Tesla Model 3 Long Range saloon review
We've driven the Tesla Model 3 Long Range model to see if it's worthy of the hype
The Tesla Model 3 Long Range is currently the smallest and second most affordable car from the American electric car manufacturer. Only the Standard Range Plus version of the Model 3 is cheaper (starting from £38,500), with the Long Range model sitting in the middle of the lineup thanks to a price of £47,000.
That’s still a sizable amount of money, putting the Model 3 Long Range up against desirable European models like the BMW M340i xDrive and Audi S5 Sportback. The range-topping Performance version of the Model 3 will appeal to keen drivers and starts at £52,000.
Along with acceleration times, electric range differs for all three - as suggested by their names - with the entry version managing up to 254 miles on a single charge. The Long Range we're testing here is capable of an impressive 348 miles, while the Performance trades a small amount of range for speed, and can travel for up to 329 miles. Despite its billing, the Long Range trim is hardly slow, either, with dual motors and four-wheel drive traction getting it from 0-60mph in 4.4 seconds.
It certainly looks like a Tesla, sharing design cues with the larger Model S, but gaining its own specific proportions. Thanks to its skateboard platform - Tesla's battery packs and powertrain form a low foundation that the body sits on - designers have been playful with its packaging. The bonnet and boot are both very short, maximising interior space without making the Model 3 a long car, and giving it comparable legroom to a model in the next class up. There's decent kneeroom in the back and plentiful headroom, but oddly room for your feet is somewhat tight.
The interior has plenty of wow factor, too, especially if you make the brave choice to go for the white seats and interior accents of our test car. It's also exceptionally minimalist, with no buttons, vents or secondary screens. Instead, there's just a pin-sharp 15-inch central display and a steering wheel with a couple of buttons and stalks sitting behind it. Ventilation comes through a small slot running the length of the dashboard, and even phone storage is hidden behind piano black panels on the centre console. Virtually everything is controlled via the touchscreen and voice controls. Your smartphone becomes the key (along with a credit card-style backup like a hotel key card) and the right column stalk selects drive and reverse.
Once engaged, you won't be able to resist squeezing the accelerator pedal to feel the intoxicating acceleration on offer. Conversely, it can take a while to get used to reversing smoothly, but putting the Model 3 in its 'Chill' driving mode makes things smoother. With 362bhp on tap instantly, acceleration from a standing start leaves more expensive machinery trailing, and isn't any less impressive at A road speeds.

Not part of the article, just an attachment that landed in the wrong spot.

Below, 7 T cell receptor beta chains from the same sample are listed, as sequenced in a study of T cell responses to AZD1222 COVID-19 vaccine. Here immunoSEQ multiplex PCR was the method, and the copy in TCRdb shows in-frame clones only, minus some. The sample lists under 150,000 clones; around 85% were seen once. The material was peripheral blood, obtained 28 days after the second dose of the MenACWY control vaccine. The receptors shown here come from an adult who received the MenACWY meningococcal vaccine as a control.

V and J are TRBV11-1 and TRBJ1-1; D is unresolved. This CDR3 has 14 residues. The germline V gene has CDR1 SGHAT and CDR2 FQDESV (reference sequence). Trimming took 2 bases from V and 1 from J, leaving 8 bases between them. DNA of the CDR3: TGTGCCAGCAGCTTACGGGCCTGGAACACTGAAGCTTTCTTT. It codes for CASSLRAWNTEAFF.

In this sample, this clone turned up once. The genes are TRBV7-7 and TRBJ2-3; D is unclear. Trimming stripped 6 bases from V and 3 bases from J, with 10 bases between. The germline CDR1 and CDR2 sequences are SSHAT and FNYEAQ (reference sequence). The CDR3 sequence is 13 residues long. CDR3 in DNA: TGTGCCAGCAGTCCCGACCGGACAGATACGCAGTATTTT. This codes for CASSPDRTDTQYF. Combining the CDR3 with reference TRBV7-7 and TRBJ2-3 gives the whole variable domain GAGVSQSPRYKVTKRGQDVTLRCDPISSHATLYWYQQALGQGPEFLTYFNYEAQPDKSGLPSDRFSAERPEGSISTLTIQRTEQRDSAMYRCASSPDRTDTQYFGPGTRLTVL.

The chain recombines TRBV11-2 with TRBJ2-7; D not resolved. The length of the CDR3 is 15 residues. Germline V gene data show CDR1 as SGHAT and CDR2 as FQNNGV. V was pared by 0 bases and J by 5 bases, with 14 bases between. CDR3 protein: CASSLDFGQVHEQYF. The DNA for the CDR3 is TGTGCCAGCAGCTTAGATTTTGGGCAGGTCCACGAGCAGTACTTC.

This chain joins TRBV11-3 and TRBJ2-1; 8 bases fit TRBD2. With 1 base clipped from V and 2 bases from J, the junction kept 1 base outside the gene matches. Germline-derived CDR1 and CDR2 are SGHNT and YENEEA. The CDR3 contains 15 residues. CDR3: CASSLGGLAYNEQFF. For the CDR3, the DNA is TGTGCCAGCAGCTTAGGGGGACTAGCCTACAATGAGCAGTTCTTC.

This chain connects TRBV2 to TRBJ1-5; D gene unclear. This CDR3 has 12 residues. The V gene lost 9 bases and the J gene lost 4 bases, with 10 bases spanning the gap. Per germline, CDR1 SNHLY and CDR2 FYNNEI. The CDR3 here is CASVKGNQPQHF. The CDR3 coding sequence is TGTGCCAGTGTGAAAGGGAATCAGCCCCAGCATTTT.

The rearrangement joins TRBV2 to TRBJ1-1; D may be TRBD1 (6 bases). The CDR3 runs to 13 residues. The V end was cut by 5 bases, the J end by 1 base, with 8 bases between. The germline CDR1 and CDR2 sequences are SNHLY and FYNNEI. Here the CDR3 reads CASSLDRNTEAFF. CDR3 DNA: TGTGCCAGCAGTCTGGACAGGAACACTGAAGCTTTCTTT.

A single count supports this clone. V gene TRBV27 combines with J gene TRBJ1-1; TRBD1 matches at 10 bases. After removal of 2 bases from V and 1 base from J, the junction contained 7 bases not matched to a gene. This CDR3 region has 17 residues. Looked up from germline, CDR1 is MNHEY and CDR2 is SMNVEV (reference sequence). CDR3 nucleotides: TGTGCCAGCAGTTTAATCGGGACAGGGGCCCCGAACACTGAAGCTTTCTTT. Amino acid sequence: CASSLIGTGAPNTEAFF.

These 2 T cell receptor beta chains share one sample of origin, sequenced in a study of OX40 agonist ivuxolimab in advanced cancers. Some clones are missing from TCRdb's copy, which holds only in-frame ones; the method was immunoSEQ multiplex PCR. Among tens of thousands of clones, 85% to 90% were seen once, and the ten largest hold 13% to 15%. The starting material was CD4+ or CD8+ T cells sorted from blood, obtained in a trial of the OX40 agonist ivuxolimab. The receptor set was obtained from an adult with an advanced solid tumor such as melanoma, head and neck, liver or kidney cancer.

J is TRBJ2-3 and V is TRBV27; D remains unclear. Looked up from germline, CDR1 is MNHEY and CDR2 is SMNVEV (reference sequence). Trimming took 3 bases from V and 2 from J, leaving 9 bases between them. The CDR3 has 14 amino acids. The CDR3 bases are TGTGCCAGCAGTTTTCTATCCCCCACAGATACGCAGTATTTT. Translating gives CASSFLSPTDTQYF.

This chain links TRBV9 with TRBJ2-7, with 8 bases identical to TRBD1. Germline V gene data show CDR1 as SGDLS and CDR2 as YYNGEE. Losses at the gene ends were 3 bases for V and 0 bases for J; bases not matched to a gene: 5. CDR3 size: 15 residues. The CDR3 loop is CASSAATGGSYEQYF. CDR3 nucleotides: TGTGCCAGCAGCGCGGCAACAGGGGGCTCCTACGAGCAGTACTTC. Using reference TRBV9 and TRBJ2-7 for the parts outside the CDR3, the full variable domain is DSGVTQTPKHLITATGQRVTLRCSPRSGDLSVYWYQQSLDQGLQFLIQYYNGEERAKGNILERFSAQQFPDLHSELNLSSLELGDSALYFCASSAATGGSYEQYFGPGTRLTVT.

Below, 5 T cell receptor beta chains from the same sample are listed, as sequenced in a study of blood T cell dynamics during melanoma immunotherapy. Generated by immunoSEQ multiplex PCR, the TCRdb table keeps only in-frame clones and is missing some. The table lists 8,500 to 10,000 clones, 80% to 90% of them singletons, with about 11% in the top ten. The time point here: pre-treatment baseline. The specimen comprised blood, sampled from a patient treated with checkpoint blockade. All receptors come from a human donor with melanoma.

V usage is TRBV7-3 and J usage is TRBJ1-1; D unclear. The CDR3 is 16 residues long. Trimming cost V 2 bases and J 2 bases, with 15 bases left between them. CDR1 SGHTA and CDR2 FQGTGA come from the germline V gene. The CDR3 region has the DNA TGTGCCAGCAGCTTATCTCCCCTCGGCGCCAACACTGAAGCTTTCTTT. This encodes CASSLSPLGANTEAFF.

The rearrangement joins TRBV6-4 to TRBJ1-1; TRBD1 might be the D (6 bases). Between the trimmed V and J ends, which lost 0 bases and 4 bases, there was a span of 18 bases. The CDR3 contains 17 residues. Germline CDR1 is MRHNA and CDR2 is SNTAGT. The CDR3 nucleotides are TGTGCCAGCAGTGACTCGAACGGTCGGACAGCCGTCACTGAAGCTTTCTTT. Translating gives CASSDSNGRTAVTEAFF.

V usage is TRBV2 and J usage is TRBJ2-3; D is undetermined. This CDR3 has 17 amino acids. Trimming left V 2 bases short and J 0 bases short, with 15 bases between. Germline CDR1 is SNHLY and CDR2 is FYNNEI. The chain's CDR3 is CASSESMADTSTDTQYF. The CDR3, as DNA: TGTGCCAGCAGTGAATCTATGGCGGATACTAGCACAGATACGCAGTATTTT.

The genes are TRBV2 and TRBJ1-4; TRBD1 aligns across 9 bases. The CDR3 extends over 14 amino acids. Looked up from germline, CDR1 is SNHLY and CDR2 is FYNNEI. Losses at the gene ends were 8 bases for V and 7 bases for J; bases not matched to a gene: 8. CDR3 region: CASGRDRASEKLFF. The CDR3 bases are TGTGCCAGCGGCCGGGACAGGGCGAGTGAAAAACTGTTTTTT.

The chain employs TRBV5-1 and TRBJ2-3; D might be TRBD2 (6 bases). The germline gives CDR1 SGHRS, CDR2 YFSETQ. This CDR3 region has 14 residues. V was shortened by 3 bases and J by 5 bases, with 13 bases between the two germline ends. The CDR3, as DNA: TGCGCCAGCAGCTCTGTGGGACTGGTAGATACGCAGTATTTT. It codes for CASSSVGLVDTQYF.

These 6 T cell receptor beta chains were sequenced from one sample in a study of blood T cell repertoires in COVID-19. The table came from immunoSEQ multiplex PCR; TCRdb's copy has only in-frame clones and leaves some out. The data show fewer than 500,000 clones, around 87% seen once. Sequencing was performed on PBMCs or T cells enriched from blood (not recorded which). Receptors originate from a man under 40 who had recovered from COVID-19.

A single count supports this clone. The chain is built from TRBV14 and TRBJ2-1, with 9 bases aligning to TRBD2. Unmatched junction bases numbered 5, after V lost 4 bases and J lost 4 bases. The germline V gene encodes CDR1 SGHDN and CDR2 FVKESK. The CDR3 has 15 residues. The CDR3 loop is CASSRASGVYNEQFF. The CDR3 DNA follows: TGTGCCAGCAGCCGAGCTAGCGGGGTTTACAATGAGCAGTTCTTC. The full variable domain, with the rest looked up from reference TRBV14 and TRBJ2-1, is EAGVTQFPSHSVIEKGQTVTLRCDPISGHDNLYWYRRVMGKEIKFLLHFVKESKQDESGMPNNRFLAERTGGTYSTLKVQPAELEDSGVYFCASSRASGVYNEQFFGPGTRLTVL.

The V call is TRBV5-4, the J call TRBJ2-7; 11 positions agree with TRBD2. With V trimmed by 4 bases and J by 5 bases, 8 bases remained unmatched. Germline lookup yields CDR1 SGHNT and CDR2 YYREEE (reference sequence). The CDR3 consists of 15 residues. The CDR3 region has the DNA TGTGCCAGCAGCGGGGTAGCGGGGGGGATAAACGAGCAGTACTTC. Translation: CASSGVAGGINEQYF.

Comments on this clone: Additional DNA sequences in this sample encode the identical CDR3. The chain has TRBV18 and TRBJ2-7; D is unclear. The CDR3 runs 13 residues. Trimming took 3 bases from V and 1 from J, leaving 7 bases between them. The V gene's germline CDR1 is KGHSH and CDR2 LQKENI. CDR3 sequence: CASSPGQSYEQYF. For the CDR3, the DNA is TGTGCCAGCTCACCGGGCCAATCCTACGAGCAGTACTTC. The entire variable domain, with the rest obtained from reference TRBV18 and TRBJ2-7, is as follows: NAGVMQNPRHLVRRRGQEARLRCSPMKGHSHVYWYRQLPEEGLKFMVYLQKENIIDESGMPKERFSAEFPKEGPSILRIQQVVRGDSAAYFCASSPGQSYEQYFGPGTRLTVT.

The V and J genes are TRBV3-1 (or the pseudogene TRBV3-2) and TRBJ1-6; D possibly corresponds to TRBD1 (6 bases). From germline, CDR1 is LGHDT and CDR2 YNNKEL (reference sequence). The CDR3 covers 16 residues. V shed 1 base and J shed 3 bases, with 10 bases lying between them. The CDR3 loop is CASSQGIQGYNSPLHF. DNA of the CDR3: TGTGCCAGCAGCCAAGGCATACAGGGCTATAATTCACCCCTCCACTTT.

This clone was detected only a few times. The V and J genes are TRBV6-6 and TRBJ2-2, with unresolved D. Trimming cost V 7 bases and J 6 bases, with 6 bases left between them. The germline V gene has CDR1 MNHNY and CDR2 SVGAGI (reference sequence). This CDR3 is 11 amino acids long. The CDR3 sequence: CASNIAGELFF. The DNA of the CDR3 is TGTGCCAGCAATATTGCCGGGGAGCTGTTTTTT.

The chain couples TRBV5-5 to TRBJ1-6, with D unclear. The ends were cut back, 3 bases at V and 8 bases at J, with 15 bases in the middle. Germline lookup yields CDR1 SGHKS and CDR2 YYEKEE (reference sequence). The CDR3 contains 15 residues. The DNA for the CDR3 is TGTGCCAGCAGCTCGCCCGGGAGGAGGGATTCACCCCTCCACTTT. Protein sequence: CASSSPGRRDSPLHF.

All this performance is also served up in near silence, with just a faint whine from the electric motors at the front and rear of the car. It's more noticeable than in the more expensive (and presumably better insulated) Model S, and our car also had some wind noise coming from around the door mirrors. Aside from this, and some tyre noise at higher speeds, the Model 3 is a very quiet car, making the 14-speaker sound system all the more enjoyable.
We were concerned the Model 3's ride comfort could be an issue in the UK, but while firm, it's no deal-breaker. So long as you don't mind a sporty setup, the Model 3's suspension does just enough to take the edge off bumps. The extra weight of the 75kWh battery pack means the Model 3 doesn't dive into corners quite as keenly as a BMW 3 Series but a low centre of gravity means there's little body lean and grip is plentiful.
The boot opening is a bit tight, because despite appearances the Model 3 is a saloon rather than a hatchback. However, it's a deep and fairly spacious cargo area, which combines with under-bonnet 'frunk' space to offer up to 425 litres of space.
On the move, the central screen works well, but it's a bit odd Apple CarPlay and Android Auto aren't available; Tesla clearly feels its own software covers all bases. Every Model 3 comes with 'Autopilot', engaged by clicking the right stalk down twice. In reality this is simply an advanced form of adaptive cruise control and active lane-keeping control, using sensors to monitor the car's surroundings in real-time. Indicate left or right on the motorway and it will change lanes when a gap is detected.
It's more intuitive than rival systems, and regular (free) over-the-air updates mean every car is kept current with the latest software improvements. Model 3 owners can also access the Tesla Supercharger network, recently voted the best charging infrastructure in the UK, but they'll need to pay for top-ups. A 30 minute top-up to around an 80% charge costs around £14. The Model 3 is also compatible with other CCS charging posts, so you aren't restricted to just one network.
There have been concerns over Tesla build quality in the past but improvements appear to have been made, and our test car felt upmarket, with no squeaks or rattles. The interior's minimal design and the relative simplicity of the electric powertrain should work in Tesla's favour when it comes to future reliability.
The Tesla Model 3 might have the playing field broadly to itself at the moment, but that shouldn't take away from Tesla's success. Its first 'affordable' model might still be pricey for most buyers, but it drives extremely well, looks stylish inside and out, and is full of exciting technology. This, along with its eco-credentials, make it one of the most desirable cars on sale.